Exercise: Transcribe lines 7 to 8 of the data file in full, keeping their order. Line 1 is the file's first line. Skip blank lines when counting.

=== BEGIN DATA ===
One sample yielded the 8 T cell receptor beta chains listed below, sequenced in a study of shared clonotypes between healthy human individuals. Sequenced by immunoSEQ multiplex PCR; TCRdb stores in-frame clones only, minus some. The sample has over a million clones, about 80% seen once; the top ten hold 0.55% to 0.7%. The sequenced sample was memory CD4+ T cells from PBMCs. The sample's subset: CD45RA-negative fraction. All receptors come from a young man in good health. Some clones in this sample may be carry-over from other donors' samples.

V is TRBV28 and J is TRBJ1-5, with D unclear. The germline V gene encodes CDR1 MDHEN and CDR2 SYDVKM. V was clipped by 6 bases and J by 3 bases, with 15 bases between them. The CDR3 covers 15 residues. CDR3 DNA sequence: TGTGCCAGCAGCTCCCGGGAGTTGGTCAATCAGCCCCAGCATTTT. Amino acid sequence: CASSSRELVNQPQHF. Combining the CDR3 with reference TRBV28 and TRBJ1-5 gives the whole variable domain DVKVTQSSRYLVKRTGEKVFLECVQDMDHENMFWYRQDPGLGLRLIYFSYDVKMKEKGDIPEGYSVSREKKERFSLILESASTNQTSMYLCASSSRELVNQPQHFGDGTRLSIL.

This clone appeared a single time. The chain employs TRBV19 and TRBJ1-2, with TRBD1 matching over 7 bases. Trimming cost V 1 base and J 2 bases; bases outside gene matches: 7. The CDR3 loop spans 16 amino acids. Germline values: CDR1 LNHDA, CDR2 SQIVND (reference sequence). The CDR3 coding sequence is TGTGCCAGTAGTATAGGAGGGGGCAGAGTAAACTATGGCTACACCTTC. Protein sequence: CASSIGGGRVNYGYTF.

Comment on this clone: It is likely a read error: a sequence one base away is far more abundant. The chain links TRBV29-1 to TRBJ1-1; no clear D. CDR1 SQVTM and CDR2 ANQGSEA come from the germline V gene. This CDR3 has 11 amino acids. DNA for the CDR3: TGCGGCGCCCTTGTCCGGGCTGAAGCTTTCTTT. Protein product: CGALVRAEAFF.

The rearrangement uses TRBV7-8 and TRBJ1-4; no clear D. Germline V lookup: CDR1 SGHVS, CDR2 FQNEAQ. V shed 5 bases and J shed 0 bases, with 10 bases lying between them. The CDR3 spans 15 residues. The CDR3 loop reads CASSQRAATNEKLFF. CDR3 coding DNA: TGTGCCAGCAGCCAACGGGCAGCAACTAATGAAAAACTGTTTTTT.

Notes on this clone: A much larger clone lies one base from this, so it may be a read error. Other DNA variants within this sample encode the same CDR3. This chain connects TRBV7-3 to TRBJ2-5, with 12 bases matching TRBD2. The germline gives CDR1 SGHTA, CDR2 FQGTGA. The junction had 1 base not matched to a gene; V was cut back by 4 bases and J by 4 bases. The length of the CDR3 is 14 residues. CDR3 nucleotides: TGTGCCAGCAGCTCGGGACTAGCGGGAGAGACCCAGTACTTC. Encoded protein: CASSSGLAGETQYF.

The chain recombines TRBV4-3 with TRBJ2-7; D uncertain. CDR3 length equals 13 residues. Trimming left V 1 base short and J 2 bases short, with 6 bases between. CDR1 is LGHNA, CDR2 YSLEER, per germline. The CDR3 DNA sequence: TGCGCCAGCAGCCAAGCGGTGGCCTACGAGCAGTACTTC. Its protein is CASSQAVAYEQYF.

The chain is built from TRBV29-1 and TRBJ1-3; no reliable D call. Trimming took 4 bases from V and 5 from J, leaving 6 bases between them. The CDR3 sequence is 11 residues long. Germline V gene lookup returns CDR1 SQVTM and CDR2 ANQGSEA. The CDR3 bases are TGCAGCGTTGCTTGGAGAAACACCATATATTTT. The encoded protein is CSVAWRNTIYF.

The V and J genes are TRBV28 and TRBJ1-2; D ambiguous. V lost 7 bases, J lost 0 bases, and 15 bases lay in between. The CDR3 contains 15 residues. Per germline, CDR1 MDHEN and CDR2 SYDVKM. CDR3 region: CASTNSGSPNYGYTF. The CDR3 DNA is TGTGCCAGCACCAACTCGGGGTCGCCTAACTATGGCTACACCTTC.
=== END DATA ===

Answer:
The chain recombines TRBV4-3 with TRBJ2-7; D uncertain. CDR3 length equals 13 residues. Trimming left V 1 base short and J 2 bases short, with 6 bases between. CDR1 is LGHNA, CDR2 YSLEER, per germline. The CDR3 DNA sequence: TGCGCCAGCAGCCAAGCGGTGGCCTACGAGCAGTACTTC. Its protein is CASSQAVAYEQYF.

The chain is built from TRBV29-1 and TRBJ1-3; no reliable D call. Trimming took 4 bases from V and 5 from J, leaving 6 bases between them. The CDR3 sequence is 11 residues long. Germline V gene lookup returns CDR1 SQVTM and CDR2 ANQGSEA. The CDR3 bases are TGCAGCGTTGCTTGGAGAAACACCATATATTTT. The encoded protein is CSVAWRNTIYF.